An emotional appeal of how the proportion of furloughed workers at NASA shows us where our priorities lie.
By: Omid Amirtabar
The consensus is undeniable: America’s October 2013 government shutdown was a blundering disaster both at home and around the world. Domestically, it reflected on the dysfunctional nature of the federal government and its apparent inability to accomplish anything. Globally, it is an axiomatic representation of America’s realistic decline around the world (another topic for another article, see also America’s Manifest Destiny in the 21st Century).
When the shutdown is examined carefully, some services were kept running while others simply packed up and went home until October 17. Services that remained open are considered “essential”, which in layman’s terms means is required for the United States of America to function. Some of those choices on who is essential is logical. Troops in the field cannot simply board a C-17 and go home because a bunch of idiots in Washington on the verge of senility cannot agree on anything. Still, other services being shutdown do not make sense.
What I am trying to say is that by shutting down the government, America is sending a message to everyone about where its national priorities are. It sends this message by being forced to decide what is important enough to keep running and what is not. Some service cutbacks in Health and Human Services prove that the population’s health and safety is not top priority. Other cutbacks in the EPA show that the environment is not a priority. But there was one shutdown in particular that hit home, one that should be at the core of the American dream and spirit.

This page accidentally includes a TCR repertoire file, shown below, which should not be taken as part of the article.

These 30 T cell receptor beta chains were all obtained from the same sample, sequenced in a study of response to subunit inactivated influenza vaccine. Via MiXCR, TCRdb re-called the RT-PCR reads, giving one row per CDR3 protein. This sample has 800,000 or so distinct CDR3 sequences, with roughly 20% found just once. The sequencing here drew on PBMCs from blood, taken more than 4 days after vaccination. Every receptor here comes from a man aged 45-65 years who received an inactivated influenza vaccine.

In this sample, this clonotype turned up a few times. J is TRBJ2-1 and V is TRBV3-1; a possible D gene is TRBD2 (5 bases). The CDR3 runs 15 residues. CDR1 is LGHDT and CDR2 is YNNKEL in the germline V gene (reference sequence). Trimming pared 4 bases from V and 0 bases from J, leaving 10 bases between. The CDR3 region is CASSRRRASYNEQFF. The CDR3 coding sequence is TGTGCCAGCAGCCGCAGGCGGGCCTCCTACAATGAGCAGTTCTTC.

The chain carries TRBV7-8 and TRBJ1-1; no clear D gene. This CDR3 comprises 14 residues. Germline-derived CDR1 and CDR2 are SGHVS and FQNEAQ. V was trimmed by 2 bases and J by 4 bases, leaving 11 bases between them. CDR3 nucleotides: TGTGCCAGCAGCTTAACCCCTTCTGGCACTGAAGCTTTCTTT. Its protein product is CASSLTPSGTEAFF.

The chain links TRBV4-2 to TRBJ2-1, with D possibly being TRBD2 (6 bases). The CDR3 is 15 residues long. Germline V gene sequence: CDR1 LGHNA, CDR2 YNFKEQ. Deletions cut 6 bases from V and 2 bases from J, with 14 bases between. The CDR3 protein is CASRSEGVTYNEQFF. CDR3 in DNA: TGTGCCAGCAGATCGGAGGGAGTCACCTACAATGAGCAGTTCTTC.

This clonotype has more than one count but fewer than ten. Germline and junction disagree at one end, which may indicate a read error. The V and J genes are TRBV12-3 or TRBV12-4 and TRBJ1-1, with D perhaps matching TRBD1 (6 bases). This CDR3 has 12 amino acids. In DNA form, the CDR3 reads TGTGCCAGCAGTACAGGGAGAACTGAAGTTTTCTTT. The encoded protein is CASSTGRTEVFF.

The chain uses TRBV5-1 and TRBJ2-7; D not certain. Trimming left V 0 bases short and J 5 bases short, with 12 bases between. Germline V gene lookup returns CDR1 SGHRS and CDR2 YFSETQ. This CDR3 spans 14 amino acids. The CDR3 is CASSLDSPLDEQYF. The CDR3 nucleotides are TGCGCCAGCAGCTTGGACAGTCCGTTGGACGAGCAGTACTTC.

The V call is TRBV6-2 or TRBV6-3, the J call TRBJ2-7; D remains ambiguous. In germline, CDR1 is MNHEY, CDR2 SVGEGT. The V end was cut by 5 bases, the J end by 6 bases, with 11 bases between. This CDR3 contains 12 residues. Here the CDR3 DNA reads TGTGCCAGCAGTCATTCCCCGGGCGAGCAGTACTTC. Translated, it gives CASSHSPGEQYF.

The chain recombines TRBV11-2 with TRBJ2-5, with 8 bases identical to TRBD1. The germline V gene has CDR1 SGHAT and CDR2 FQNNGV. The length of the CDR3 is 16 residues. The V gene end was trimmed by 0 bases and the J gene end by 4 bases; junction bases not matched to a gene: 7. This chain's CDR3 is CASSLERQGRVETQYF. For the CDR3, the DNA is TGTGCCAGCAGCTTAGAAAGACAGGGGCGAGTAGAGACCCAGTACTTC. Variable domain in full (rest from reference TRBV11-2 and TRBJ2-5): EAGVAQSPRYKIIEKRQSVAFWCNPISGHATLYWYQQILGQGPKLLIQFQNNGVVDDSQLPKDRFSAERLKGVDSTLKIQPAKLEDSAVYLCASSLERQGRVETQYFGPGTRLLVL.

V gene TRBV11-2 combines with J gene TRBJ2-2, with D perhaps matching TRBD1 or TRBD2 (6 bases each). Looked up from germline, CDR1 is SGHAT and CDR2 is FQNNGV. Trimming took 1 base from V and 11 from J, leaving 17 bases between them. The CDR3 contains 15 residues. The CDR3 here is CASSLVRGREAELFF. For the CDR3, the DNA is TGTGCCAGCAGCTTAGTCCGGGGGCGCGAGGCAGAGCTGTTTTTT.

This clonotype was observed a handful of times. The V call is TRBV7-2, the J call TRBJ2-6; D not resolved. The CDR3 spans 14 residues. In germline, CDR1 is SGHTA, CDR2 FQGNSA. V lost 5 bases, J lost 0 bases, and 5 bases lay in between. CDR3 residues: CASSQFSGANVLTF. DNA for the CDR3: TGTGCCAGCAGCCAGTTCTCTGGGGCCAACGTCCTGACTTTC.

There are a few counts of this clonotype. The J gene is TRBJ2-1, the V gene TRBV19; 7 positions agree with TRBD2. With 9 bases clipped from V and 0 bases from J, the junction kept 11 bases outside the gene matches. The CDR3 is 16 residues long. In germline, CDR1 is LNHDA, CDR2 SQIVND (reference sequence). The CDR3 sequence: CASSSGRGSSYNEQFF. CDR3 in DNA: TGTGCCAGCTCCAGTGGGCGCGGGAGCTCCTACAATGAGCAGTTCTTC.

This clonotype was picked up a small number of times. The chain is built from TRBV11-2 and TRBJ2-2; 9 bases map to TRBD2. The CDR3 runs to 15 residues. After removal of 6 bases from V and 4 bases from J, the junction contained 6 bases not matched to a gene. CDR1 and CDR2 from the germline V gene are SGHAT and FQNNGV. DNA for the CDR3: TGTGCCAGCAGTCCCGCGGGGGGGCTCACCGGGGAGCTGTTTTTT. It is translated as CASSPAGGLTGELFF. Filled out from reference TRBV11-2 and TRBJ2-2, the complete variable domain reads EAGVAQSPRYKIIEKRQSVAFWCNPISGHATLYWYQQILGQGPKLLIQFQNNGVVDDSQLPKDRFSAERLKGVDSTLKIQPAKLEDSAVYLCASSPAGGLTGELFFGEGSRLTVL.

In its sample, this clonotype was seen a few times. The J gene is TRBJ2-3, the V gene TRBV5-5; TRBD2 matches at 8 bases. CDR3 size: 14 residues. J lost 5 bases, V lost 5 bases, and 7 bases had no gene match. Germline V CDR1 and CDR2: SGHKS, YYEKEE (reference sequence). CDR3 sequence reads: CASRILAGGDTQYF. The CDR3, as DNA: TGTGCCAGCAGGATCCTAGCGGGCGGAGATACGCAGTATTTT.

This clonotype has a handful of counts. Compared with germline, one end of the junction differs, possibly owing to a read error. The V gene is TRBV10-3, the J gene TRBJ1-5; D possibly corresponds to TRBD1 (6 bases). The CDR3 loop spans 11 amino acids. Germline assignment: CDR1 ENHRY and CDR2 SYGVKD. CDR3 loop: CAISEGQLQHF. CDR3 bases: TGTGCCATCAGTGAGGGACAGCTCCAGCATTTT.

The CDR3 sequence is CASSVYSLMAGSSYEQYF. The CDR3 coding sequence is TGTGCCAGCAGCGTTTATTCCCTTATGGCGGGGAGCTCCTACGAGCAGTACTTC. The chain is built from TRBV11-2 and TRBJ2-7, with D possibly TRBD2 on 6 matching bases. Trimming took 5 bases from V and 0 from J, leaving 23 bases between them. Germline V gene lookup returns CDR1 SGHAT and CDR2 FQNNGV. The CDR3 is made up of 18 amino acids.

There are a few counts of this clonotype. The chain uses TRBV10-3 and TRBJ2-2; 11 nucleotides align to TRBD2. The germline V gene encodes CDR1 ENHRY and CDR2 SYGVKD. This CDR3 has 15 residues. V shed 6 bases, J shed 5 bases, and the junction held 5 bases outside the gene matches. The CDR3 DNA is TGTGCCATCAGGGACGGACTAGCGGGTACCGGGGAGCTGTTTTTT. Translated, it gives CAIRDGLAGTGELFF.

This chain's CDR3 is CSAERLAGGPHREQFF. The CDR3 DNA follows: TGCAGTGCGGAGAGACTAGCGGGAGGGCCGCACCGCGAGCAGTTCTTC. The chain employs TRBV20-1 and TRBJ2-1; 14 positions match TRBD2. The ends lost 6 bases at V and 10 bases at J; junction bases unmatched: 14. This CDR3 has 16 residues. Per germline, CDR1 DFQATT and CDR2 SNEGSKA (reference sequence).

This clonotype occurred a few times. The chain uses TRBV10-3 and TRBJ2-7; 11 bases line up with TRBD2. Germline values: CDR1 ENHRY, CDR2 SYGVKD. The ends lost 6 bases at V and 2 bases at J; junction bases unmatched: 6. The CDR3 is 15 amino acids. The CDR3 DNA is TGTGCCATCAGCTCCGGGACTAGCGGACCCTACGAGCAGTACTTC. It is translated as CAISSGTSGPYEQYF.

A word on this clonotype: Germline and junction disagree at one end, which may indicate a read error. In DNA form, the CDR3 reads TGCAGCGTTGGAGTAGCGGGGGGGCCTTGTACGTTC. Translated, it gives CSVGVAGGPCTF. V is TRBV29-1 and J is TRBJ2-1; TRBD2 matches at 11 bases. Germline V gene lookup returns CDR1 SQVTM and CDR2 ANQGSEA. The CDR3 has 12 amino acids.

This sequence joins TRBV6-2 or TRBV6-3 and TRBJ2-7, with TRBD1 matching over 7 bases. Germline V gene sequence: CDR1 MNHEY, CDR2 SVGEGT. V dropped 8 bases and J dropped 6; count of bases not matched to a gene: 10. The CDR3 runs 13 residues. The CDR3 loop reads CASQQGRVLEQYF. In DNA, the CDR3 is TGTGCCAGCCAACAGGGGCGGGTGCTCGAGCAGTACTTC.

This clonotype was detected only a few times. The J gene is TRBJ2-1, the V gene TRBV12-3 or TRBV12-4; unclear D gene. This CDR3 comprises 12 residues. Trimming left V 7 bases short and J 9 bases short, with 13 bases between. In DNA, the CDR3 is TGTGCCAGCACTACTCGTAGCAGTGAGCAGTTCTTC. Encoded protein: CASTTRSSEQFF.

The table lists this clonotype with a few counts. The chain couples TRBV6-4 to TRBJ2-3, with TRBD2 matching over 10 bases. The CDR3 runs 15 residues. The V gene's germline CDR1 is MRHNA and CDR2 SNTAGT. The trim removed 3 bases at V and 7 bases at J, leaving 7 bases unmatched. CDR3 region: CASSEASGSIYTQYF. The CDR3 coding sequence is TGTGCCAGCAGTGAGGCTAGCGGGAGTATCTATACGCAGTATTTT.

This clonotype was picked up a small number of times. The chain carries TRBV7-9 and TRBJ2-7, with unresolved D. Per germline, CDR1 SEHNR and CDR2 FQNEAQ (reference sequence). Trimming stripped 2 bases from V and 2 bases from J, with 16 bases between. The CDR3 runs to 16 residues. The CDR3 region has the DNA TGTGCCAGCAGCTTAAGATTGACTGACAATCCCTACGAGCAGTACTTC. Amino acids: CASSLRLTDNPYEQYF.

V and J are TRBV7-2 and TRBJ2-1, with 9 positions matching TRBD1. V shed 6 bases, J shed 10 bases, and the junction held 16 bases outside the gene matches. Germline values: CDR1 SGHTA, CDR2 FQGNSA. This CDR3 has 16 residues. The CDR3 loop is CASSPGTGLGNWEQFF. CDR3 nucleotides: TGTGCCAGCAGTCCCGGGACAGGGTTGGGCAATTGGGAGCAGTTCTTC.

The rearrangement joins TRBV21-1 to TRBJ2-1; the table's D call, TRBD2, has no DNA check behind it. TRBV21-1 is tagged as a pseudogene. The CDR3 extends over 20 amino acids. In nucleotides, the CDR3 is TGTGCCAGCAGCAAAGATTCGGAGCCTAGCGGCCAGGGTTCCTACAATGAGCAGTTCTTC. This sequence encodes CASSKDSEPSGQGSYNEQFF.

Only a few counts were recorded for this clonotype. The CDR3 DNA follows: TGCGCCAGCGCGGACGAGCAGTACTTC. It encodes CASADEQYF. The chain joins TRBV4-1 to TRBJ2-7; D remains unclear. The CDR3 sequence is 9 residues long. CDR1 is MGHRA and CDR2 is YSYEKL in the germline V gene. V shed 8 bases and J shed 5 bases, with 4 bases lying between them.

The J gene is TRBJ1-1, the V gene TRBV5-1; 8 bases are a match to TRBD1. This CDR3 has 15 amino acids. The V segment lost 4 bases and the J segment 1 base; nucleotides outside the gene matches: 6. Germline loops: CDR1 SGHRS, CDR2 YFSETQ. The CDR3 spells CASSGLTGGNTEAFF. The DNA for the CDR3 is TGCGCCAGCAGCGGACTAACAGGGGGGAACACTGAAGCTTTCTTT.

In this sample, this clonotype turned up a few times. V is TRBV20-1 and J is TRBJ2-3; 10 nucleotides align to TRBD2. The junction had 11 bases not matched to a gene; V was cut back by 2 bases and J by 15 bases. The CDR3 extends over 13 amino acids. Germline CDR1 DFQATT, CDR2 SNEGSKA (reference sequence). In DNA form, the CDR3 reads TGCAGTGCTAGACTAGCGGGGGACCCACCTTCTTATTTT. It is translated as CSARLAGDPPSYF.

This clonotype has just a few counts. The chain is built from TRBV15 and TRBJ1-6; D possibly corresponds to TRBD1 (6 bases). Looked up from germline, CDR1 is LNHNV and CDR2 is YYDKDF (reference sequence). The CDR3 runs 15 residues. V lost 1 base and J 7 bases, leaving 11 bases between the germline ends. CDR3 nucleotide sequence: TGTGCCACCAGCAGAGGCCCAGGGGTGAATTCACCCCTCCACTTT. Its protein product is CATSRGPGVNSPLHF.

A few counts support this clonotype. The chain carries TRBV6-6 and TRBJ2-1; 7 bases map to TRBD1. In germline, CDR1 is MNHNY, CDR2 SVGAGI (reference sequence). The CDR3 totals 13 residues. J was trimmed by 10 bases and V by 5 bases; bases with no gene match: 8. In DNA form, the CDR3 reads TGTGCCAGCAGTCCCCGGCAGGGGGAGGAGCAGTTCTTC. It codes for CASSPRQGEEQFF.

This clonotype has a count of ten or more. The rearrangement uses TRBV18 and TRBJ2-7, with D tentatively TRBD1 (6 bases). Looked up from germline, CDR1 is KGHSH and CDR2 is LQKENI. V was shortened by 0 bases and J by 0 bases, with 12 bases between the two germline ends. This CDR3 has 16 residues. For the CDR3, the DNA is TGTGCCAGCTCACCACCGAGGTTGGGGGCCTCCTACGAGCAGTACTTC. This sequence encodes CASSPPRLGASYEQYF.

When I read an article in The Economist a few weeks ago, I learned that 98% of NASA had been sent home during the shutdown. Astronauts on the International Space Station were to keep working, but that was pretty much it. NASA is at the forefront of the American story. To understand its significance, an understanding of America’s founding is required.
America is not just a country forged by fire. More importantly it is a country forged by exploration and pushing frontiers. America is the New World. America is the story of Columbus’ expedition in 1492. America is the story of rangers and frontiersmen. America is the story of Lewis and Clark. America is the story of pioneers and the move west. America is the story of the Wild West and the Alamo. America is the story of the Manhattan Project and Apollo 11.
America is the story of exploration and discovering new frontiers. America is not just an experiment in democracy, it is an idea that builds off of humanity’s natural need and desire to explore and discover. America’s problem in a nutshell is that without any legitimate competition to its hegemony, it has gotten comfortable at the top and has decided to quit while ahead (another article for another day). And until it recognizes that it needs to set new frontiers and reach them, politicians will continue to sit on their gluttonous high horses in Washington and bicker aimlessly over the same rotating issues (healthcare reform, immigration reform, etc…). Americans don’t need policy goals, they need a national vision they can focus their undivided efforts on to achieve and reinforce greatness (see JFK’s speech about putting a man on the moon). NASA and their vision of space as the final great frontier is what can finally unite the country again, what can make America great again.
I completely understand this article’s appeal to emotion rather than its basis in logic, but knowing both American history and human nature, it makes sense. That’s what frustrated me about the government shutting down 98% of NASA, when it in fact should be considered the most essential of America’s services. America’s hegemony depends on it.